RECORDING: Hip-Hop Production Tools
Lately I’ve been getting more into hip-hop production (I wax and wane, musically– sometimes I’m all about the shoegaze, sometimes I’m all about the poppunk, and sometimes it’s old country/honky tonk). Today, I’m all about the hip-hop.
Hip-hop has evolved insanely, since it was first invented. Without going into the history of it, let’s talk about the tools used.
Back in the day (80s/early 90s)
Akai MPC2000XL (and all MPCs)
Roland TR-808 and TR-909 (used heavily in 80s rap/electro)
These were great tools, for their time. But I feel they’re all truly outdated, these days (I know I’ll get a ton of shit for saying that). I’ll be the first to admit and know that all the best hip-hop records from back in the day have been made on the 2000, or the 60, or the 1200. I guarantee (without researching) that Wu-Tang made “36 Chambers” on the 60 or the 2000. And I believe Nas’ “Illmatic” was made on a 60. Oldschool hip-hop (late 70s/80s) was made primarily on the 1200 or the 60. I think all the Tribe Called Quest records were produced by Q-Tip on the MPC60 or the MPC2000.
Again, these were great tools, for their time. And keep in mind– the people who used the tools were (and still are) some talented, passionate cats.
Back in the day / Golden-era / Underground (early 90s-early 2000s)
Fruity Loops (now FL Studio)
These, again, were great tools for their time. Nothing like the MPC back in the day. No doubt. But then, as computers became more powerful, the capabilities and potential really took the spotlight away from the MPC.
Native Instruments Maschine (Studio, MK2, Mikro, and all MKI’s)
Akai MPC Renaissance / MPC Studio
and to a lesser degree:
Now, why the hell would people prefer software instead of hardware, right? There’s always a chance of your computer bugging out or crashing or whatever. The MPC (aka “empee”) has dominated hip-hop and rap production easily for 25+ years. But, I have to say that that era is over. Software/hardware combos are better. They’re faster. More efficient. More powerful. Better workflow, the whole nine.
This is so freakin’ easy, right? Yes.
I have Maschine Studio, and LOVE it. I wouldn’t consider myself a hip-hop producer, but I definitely dabble, and I know what I’m doing, by and large. I have owned an MPC1000 in the past, and I have owned various hardware and nothing touches Maschine. It’s so friggin’ easy to chop samples, as you can see in that video.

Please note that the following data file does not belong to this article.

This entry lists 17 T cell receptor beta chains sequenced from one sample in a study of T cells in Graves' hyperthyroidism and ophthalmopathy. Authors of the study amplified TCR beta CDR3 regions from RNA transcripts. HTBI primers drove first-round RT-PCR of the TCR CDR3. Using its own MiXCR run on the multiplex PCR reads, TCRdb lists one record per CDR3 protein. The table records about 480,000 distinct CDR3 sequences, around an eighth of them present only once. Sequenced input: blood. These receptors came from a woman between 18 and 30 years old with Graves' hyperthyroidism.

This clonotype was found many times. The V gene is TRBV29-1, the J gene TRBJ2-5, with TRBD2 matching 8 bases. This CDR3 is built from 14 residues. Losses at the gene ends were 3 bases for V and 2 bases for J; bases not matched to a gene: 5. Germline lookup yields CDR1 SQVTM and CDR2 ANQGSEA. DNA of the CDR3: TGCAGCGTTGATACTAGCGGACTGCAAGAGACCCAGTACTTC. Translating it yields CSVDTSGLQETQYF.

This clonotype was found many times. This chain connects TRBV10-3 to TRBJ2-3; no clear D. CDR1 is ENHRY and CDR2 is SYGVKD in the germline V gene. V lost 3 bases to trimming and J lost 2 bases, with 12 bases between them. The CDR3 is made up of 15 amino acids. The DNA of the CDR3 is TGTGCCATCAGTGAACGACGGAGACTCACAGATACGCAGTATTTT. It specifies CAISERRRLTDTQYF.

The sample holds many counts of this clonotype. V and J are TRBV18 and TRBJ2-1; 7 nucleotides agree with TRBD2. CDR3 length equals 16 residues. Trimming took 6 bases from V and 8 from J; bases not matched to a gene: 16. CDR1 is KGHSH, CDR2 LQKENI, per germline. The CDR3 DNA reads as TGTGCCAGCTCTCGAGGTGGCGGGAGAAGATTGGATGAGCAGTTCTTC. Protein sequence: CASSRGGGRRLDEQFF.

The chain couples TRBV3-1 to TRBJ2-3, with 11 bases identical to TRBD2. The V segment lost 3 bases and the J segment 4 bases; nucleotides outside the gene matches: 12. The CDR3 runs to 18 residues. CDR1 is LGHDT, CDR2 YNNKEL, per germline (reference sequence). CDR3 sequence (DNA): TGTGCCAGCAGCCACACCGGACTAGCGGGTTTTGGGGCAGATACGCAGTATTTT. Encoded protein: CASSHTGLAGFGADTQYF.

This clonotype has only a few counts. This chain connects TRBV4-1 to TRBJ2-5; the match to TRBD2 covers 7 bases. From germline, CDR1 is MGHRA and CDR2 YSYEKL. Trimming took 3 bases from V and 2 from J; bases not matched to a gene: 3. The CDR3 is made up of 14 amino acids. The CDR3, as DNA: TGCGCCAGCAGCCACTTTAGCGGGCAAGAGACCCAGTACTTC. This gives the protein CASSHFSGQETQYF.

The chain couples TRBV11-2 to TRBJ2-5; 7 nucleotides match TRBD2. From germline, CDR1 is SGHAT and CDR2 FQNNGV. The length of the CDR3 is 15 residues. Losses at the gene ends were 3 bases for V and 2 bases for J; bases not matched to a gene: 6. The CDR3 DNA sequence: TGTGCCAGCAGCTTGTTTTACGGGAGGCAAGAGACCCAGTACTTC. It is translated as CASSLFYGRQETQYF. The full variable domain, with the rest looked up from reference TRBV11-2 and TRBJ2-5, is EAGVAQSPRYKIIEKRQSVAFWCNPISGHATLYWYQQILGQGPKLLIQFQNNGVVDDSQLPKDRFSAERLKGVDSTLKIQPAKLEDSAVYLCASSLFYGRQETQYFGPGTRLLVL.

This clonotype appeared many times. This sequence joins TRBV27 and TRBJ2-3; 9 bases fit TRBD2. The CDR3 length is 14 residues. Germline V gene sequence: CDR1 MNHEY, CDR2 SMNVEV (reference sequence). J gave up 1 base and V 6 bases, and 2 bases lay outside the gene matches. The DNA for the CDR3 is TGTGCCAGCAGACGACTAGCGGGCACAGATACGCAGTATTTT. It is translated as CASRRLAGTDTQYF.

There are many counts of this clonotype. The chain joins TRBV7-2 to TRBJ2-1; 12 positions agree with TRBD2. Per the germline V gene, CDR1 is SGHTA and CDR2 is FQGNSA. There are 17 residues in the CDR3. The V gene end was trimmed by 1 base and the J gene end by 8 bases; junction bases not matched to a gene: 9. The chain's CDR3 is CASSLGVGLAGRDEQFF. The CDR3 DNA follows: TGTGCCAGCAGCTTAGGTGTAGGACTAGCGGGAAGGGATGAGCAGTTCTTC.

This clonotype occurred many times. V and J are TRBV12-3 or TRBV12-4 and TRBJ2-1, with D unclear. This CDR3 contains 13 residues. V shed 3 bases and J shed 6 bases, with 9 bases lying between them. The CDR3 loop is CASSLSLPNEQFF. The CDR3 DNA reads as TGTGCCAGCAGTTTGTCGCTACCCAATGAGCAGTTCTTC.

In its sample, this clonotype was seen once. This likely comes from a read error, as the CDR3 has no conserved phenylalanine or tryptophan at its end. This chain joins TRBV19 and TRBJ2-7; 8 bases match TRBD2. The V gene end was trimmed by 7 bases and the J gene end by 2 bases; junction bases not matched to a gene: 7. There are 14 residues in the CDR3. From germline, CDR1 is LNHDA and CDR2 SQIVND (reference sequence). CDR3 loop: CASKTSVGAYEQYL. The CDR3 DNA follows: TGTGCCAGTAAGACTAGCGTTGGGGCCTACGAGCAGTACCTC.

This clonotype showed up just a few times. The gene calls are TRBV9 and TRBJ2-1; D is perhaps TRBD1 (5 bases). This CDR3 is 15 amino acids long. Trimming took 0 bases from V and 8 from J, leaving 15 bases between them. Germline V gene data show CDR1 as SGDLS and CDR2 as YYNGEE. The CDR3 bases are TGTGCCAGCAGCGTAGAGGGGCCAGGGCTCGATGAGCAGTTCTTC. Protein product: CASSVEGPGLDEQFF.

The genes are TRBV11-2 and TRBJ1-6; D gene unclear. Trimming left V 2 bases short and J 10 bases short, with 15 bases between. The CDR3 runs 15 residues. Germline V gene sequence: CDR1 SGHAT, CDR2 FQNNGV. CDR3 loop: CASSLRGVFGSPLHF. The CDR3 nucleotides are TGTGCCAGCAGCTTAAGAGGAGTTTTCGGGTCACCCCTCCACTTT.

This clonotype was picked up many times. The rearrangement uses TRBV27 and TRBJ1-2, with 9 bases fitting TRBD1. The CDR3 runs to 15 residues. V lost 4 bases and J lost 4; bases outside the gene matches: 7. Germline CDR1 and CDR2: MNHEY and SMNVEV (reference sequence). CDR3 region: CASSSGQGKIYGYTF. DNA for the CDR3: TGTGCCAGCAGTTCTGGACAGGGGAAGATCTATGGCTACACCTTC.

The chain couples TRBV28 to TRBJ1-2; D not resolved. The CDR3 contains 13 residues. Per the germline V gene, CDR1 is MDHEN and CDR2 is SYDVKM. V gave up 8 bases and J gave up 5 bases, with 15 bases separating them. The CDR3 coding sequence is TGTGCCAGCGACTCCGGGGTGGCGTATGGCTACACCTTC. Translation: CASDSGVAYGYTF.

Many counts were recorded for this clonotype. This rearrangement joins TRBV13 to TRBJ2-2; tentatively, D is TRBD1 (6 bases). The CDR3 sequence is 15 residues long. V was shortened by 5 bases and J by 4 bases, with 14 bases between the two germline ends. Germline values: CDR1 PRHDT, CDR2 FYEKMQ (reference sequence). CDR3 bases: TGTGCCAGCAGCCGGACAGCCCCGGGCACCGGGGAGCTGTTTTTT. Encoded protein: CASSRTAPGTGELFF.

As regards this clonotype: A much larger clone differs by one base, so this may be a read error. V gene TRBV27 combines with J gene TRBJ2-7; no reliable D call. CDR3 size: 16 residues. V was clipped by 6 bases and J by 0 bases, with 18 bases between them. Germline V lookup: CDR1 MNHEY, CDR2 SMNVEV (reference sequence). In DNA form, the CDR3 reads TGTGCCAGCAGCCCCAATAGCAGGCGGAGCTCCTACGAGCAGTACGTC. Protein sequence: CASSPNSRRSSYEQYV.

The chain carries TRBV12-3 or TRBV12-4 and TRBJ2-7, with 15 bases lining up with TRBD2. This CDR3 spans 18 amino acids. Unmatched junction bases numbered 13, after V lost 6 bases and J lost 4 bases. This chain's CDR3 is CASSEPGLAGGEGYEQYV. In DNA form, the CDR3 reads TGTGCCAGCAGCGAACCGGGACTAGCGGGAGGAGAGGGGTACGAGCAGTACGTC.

Nothing touches the new stuff.
I’m not going to talk about the Akai MPC Renaissance, because my personal experience with it hasn’t been intuitive or fast. Maschine owns.
If you’re new to hip-hop or beat production, I highly recommend either picking up Maschine, or a 4×4 MIDI pad controller (Korg PadKontrol, Akai MPD26, Akai MPD18, etc) and use the Poise VST within a DAW (such as Reaper). You’ll save money, and you’ll be way ahead of the game once you learn the basics.
It’s cheaper and easier than ever to get into this stuff. I wish I was 16, today. When I was 16, computers still sucked (I had a Windows computer that had 2MB ram… yes, you read that right… it wasn’t enough to keep Windows 3.1 from crashing constantly, as it needed 4MB). I couldn’t even have dreamed of even picking up an MPC2000XL, as they were well over $1000 back then (even in 1992), but shit man, these days? There’s just no excuse….
I wish I could write more, but I’m feeling restless today, and I’m hungry…. I love real hip-hop, and you should, too. 🙂
recommended listening for April 25th, 2015:
Tribe Called Quest – Low End Theory (1991)
Beastie Boys – Paul’s Boutique (1989)
Little Brother – The Listening (2003)
Buck 65 – ANYTHING pre-2005… Vertex, Square, Synesthesia, etc.
Sage Francis – Personal Journals (2002)
J-Live – The Best Part (2001)
and countless others!!!!